State of Washington v. General Electric Company, 246 F. Supp. 960 (W.D. Wash. 1965)
March 31, 1965
GENERAL ELECTRIC COMPANY, Allis-Chalmers Manufacturing Company and Westinghouse Electric Corporation, Defendants.
United States District Court W. D. Washington, N. D.
*961 Joseph L. Alioto and Guido Saveri, San Francisco, Cal., John J. O'Connell, Atty. Gen., George Faler, Asst. Atty. Gen., State of Washington, Seattle, Wash., Darrell E. Ries, Moses Lake, Wash., for plaintiff Public Utility Dist. no. 2 of Grant County, Wash.
Morris M. Doyle and Frederic A. Sawyer, San Francisco, Cal., Bertram L. Metzger, Jr., Seattle, Wash., Wesley Whitney, New York City, for defendant General Electric Co.
Payne Karr, John F. Kruger and Llewellyn G. Pritchard, Seattle, Wash., for defendant Allis-Chalmers Mfg. Co.,
W. R. McKelvy and Michael Mines, Seattle, Wash., for defendant Westinghouse Electric Corp.
BOLDT, District Judge.
Defendants have moved for summary judgment under Rule 56, F.R.Civ.P. on treble damage claims asserted by plaintiff Public Utility District #2 of Grant County, Washington. The matter has been exhaustively and ably briefed and argued.
The basic facts are not in serious dispute though the factual and legal implications of these facts are sharply controverted. Briefly stated, plaintiff utility district awarded a contract for an electric power project which included a dam, a hydro-electric power plant and related transportation facilities to Grant County Contractors, a joint venture apparently organized to bid on plaintiff's project. The ten generators which are the subject of this motion were purchased from defendant General Electric by Contractors for use as part of the much larger project. General Electric was fully aware that Contractors intended to install the generators in the Grant County project and even actively solicited the order from the utility district and its power customers. Whether for present purposes Contractors may be treated as a mere conduit for Grant County is a mixed legal and factual question which remains unresolved by the agreed upon facts and present legal doctrines.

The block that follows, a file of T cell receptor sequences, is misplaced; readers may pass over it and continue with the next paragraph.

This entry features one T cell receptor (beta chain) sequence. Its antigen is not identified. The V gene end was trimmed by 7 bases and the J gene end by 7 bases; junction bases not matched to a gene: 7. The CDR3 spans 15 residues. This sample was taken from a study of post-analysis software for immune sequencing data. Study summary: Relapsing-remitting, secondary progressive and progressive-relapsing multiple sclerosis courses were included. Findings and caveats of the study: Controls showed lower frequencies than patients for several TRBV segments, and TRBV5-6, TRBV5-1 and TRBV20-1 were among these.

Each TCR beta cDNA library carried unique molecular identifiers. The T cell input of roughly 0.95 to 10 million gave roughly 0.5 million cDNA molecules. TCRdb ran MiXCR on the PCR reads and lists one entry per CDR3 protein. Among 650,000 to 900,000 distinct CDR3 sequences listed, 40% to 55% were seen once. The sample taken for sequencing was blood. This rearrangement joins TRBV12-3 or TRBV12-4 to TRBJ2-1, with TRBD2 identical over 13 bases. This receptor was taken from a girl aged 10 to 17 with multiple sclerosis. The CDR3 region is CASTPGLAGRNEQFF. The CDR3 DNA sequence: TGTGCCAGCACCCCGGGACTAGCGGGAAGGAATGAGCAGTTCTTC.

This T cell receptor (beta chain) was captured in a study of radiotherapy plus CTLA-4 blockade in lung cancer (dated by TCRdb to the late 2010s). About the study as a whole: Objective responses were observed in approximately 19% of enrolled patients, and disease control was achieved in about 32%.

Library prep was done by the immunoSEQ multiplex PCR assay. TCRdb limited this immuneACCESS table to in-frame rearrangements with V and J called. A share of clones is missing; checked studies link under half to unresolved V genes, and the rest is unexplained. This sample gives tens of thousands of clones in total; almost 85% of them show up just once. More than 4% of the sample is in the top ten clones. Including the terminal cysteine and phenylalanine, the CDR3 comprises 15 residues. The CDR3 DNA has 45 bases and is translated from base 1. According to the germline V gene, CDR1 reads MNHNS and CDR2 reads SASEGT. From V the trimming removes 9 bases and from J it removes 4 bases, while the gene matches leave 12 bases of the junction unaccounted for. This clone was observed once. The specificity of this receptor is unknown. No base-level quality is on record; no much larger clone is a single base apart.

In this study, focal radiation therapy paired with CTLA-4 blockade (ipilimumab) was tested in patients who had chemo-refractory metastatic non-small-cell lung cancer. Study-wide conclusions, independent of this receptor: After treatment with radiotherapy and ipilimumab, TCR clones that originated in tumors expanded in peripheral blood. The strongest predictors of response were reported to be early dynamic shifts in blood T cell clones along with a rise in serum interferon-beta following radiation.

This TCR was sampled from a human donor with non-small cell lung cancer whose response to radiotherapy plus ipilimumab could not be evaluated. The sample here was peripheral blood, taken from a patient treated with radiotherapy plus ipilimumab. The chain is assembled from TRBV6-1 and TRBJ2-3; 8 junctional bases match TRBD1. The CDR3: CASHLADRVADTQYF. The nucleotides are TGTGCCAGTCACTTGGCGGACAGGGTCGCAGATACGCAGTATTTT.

The Court is mindful that summary judgments are to be granted with utmost caution and only where a trial would be fruitless. The guidance of the Court of Appeals for this Circuit in Cox v. American Fidelity & Casualty Co., 249 F.2d 616, 618 bears repeating here and alone could be dispositive of this motion:
"The procedure for summary judgment under Rule 56 of the Federal *962 Rules of Civil Procedure, 28 U.S.C.A. was intended to avoid a useless trial, that is, a trial when it appears on the record that there is no issue as to any material fact, and there is only a question of law as to whether the moving party should have judgment. When confronted with a motion for summary judgment, the trial judge must determine if there are any material factual issues that should be resolved before the trier of fact. It is not the trial judge's function, under Rule 56, to resolve those issues or to weigh the evidence. * * * `Rule 56 should be cautiously invoked to the end that parties may always be afforded a trial where there is a bona fide dispute of facts between them.'
"The summary judgment procedure under Rule 56 has been widely commented upon by all the circuits, but perhaps the best statement on the applicability of the rule was made by * * * the Second Circuit, when [it] elaborated on the `slightest doubt' rule enunciated by the First Circuit as follows: